You know straight away what my answer is to that. We're not the Other Place - and this sounds like at the moment, it's about you. You find it useful. They're one of the first things You notice. And whether you told me about it or not, I can read recent changes and would have found this eventually. I'm not blind. BarkingFish (talk) 23:23, 29 June 2011 (UTC)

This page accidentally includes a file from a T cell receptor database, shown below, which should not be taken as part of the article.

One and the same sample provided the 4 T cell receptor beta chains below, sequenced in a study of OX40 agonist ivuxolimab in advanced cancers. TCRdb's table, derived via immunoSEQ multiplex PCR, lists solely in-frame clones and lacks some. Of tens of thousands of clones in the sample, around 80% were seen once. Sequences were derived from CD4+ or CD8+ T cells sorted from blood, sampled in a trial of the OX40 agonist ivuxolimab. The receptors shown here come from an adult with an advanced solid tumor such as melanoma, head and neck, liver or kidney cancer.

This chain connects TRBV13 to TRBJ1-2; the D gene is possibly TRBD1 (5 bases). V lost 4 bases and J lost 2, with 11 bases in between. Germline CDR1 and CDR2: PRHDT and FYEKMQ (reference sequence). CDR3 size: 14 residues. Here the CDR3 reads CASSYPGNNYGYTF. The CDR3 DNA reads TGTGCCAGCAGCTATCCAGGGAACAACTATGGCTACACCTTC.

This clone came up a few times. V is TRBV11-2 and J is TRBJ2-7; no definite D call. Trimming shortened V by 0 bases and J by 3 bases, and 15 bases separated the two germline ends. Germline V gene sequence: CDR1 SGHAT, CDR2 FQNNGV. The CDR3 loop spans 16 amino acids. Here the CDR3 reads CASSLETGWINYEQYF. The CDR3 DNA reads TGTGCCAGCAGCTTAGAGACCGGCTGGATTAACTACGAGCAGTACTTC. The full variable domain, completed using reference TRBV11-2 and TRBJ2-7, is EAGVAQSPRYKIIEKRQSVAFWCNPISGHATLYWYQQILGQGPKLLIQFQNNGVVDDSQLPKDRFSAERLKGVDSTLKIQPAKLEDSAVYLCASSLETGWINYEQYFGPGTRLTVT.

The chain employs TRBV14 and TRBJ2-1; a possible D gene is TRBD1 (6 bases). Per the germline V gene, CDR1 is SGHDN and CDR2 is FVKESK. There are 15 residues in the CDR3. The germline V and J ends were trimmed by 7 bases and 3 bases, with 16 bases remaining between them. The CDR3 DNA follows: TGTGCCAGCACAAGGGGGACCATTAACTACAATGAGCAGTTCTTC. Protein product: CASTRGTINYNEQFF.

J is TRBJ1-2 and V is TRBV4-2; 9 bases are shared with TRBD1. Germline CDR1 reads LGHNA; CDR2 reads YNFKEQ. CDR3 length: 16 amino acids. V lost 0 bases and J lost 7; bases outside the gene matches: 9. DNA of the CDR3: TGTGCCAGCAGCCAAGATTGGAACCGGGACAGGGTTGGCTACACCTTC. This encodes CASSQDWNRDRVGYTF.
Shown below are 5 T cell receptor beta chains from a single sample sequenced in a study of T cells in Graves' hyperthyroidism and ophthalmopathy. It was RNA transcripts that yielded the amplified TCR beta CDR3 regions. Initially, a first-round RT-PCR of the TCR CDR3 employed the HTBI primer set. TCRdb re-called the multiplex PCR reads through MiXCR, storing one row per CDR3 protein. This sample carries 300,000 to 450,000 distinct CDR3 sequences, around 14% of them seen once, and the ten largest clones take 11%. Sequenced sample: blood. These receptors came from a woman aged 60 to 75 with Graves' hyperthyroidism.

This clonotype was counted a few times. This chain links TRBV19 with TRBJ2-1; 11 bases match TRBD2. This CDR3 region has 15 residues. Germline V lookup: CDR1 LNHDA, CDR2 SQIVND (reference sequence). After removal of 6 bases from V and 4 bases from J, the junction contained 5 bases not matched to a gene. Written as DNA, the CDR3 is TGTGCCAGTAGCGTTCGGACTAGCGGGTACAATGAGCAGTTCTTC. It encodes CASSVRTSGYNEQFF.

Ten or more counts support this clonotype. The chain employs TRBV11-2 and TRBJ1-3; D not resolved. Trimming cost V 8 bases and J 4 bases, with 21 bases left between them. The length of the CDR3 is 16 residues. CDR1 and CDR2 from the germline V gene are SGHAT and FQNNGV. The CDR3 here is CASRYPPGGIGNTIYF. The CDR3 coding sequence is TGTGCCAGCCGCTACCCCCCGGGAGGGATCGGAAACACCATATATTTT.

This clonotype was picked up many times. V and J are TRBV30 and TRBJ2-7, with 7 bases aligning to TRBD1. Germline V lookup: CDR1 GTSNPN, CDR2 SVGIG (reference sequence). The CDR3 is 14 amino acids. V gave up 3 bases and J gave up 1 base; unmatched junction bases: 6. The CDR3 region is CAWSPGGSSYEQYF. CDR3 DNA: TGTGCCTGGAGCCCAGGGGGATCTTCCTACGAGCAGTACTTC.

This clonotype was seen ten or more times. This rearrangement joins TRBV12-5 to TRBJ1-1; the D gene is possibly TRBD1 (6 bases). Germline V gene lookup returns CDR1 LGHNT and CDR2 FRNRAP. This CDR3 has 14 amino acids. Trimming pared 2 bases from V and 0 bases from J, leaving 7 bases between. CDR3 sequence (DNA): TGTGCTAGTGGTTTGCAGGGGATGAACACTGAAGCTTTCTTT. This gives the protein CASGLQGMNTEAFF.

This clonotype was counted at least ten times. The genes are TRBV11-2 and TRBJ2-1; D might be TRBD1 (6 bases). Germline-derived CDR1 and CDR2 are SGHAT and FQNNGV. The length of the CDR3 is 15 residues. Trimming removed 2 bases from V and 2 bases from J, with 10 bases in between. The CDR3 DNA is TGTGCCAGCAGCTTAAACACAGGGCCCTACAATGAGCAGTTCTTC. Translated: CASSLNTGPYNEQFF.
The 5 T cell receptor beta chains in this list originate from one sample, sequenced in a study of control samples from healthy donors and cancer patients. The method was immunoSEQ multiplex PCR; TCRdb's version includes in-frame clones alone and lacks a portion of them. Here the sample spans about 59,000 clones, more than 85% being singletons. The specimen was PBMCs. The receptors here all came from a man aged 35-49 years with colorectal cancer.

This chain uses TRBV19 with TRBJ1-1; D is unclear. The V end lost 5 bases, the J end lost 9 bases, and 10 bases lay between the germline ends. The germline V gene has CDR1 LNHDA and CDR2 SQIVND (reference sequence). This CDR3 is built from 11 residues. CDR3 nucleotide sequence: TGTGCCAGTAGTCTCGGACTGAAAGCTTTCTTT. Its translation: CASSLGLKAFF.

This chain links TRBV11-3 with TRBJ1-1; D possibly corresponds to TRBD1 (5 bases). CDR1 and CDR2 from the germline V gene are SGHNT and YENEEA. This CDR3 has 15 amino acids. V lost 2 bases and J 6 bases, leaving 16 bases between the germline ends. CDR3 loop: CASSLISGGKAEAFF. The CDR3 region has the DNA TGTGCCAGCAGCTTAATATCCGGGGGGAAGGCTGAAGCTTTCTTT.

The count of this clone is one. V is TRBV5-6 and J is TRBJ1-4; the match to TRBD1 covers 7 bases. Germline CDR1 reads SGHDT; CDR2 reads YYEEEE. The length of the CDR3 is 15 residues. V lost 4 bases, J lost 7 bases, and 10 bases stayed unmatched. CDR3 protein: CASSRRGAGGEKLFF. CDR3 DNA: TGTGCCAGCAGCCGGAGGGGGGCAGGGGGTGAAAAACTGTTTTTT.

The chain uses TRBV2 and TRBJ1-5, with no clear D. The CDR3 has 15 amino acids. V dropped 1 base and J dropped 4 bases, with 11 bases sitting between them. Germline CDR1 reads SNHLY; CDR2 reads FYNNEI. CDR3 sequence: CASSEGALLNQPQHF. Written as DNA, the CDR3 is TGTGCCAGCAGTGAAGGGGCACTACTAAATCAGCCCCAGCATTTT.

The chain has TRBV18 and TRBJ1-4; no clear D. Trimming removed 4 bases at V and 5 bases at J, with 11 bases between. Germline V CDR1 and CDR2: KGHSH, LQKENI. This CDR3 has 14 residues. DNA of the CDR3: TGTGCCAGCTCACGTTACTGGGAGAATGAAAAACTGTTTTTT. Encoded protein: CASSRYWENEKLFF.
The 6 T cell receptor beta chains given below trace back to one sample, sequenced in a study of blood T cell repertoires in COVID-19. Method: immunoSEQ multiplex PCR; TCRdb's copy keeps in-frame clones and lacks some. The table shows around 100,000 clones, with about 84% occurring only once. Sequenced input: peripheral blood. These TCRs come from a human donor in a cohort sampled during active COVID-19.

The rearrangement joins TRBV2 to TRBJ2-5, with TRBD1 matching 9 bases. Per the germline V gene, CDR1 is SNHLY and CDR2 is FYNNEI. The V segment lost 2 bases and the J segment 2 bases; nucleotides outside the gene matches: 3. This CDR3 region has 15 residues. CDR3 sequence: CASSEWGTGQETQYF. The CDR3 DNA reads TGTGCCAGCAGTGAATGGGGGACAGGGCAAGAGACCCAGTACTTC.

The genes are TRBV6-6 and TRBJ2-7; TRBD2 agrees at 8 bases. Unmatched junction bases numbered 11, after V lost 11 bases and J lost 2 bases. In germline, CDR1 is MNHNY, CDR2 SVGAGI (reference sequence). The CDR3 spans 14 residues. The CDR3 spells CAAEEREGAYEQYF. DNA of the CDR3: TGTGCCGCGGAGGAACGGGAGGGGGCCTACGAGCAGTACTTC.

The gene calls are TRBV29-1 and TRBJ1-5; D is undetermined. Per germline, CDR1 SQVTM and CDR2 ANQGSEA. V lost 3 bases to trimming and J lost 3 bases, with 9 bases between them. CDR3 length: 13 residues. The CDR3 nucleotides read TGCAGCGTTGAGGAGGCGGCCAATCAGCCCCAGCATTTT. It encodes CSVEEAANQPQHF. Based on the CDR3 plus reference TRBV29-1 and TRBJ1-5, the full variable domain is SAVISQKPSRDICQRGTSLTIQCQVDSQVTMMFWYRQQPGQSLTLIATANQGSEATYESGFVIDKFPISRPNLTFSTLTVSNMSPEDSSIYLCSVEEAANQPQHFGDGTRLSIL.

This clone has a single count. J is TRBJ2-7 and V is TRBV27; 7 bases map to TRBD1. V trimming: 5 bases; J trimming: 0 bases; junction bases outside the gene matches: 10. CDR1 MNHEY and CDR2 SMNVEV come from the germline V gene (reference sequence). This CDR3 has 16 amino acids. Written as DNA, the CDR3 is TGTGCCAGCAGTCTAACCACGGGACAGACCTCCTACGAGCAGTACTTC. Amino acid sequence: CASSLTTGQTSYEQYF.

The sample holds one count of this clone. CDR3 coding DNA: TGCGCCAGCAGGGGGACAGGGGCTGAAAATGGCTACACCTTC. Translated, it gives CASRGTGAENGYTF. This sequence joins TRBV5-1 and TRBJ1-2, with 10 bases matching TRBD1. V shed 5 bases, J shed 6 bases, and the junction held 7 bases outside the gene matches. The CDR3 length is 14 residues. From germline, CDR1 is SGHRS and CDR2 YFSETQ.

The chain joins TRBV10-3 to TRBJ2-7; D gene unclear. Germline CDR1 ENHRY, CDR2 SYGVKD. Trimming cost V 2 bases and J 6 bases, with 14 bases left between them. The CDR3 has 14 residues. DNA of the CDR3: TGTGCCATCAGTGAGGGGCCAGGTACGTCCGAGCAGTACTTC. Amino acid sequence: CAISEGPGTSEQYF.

I specifically said "and you didn't have RC". And I'm talking about myself because you asked for proof that it was useful. I find it useful. I can't speak for anyone else, but the chances of me being completely unique in using microformats are very slim. They exist for a reason, and lots of people use them. And I know we're not The Other Place, but the fact that even they implemented these things with no noticeable controversy has to say something, as does the fact that they use them at all. So we have established that some people, such as me, find it useful - the next question would be, How is your experience impacted by these microformats? You don't like them, but what do they actually do to reduce usability or aesthetics? "Absolutely nothing" is the answer to that question. At most loading times might be slowed down by a millisecond for people on slow connections, but since all we're doing is wrapping spans around elements that are already there, even that is unlikely. DENDODGE 23:48, 29 June 2011 (UTC)